Bank Job

The initial call came in late on a Friday. The facilities management company wanted us to adjust the exit device controlling the main entry to a building housing a retail bank branch as well as eight floors of tenant’s offices. I was familiar with the building, since we had installed a HID Solo on...



In order to access this content, you must be a registered user of Locksmith Ledger.

If you already are a registered user, please login by clicking here: Login

If you wish to register, please click here: Register

Required
Required
Required
Required
Required
Required
Required
Required
Optional
Required
Required

The initial call came in late on a Friday. The facilities management company wanted us to adjust the exit device controlling the main entry to a building housing a retail bank branch as well as eight floors of tenant’s offices. I was familiar with the building, since we had installed a HID Solo on one of the offices last year; however, I had never worked on the main door.

The building had been totally renovated within the last ‘few’ years. The front door was apparently controlled by a card reader system supplied by a national security provider.

We sent one of our techs who was familiar with exit devices, and he soon realized the problem was beyond the scope of a service call.

Of course the functional problem was, simply stated, that the door was not operating properly with the card reader. The door was supposed to unlock automatically every morning, relock every evening, and allow access other times by means of an authorized credential (Proximity card).

The property manager was getting many complaints. The door was not unlocking in the morning; the door was found to be unlocked after hours; card holders weren’t able to gain access after hours.

Additionally, the schedule for the door was set for times outside of our normal hours. The door unlocked at 7 a.m. and relocked at 7 p.m. For us to be present to observe the door would involve additional overtime costs to the property manager, and he balked.

The facility manager did not understand that this door was actually a system composed of several sub-systems, and troubleshooting this type of system is best accomplished methodically.

I went to the site and surveyed the door. Immediately a few things were apparent. First this problem did not pop up overnight. I took a look around and asking some questions; after a few days for them to make enquiries, the following information was obtained. (Bear in mind that during this time, the door was not operating, and required them to manually dog the door every morning with a bungee, return every evening to remove the bungee, and the rest of the time, building occupants were arriving to the building, not gaining access, and frequently expressing their frustration by beating up the door)

• This was a large door hanging on a continuous hinge.

• The exit device was equipped with EL (Electric Latch) retraction.

• The bottom of the door had warped, preventing the bottom latch from seating properly.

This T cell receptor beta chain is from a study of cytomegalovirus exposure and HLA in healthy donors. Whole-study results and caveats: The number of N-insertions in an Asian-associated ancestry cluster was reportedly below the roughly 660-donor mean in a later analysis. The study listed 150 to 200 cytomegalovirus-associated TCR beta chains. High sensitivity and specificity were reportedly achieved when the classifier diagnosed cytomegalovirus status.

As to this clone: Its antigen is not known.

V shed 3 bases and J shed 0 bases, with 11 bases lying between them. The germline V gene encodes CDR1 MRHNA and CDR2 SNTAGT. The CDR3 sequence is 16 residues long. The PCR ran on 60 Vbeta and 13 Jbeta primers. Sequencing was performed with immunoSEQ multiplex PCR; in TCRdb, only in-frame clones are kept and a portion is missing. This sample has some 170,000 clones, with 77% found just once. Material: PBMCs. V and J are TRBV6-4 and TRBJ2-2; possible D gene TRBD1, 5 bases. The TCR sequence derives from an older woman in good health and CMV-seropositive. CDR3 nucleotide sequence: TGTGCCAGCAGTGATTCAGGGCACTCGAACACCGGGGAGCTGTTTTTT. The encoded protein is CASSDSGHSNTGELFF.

• Both rods were not adjusted properly anyway.

The property manager did not know where the access controller was and did not know where the power supply for the exit device was. The property manager did not know how to program the locking schedule for the door.

The property manager requested I show up for a meeting with him and a representative from the national security provider. The rep for national security provider was clueless as to where the controller was, where the power supply was, and how to program the system. He apparently had some free time and so we all followed him around for a few hours as he poked around. The install had been done by others; there were no drawings or schematics, and another department at the national security provider handled programming the EAC.

After the meeting, we agreed that I would attempt to make some adjustments to the device. The device would not hold the adjustments I made, indicating some wear or damage to the device. The door was damaged and the bottom rod was not aligning, and when I hung a meter on the voltage going to the device, it was out of spec, indicating the device was not being powered by the proper power source.

The property manager was trying to save money. I told him we could perform a search and locate the power supply and controller, but we could not say how long it would take, or turning the page, if finding the power supply would actually cure the door given all the other issues. It would simply provide one piece of the puzzle.

Rather than allowing us to methodically troubleshoot the system, and rather than accept that there were major issues with the door itself, the client asked us to replace items in the exit device one at a time then see if that would do the trick. I recognized pretty quickly that doing the repair this way was going to run up the bill and probably not result in a happy ending, and asked my boss to intervene as a benevolent benefactor since the client was pretty much ignoring me.

It took about a month before the property manager finally got tired of the complaints from the end-user.

I have been dealing with old doors on banks for a long time, and realized that rather than dropping the door and either straightening it or replacing it ($$$); replacing the damaged the exit device (a discontinued model) and replacing and rewiring the special power supply specified for the exit device, a more cost effective solution would be to switch over to a electromagnetic lock solution.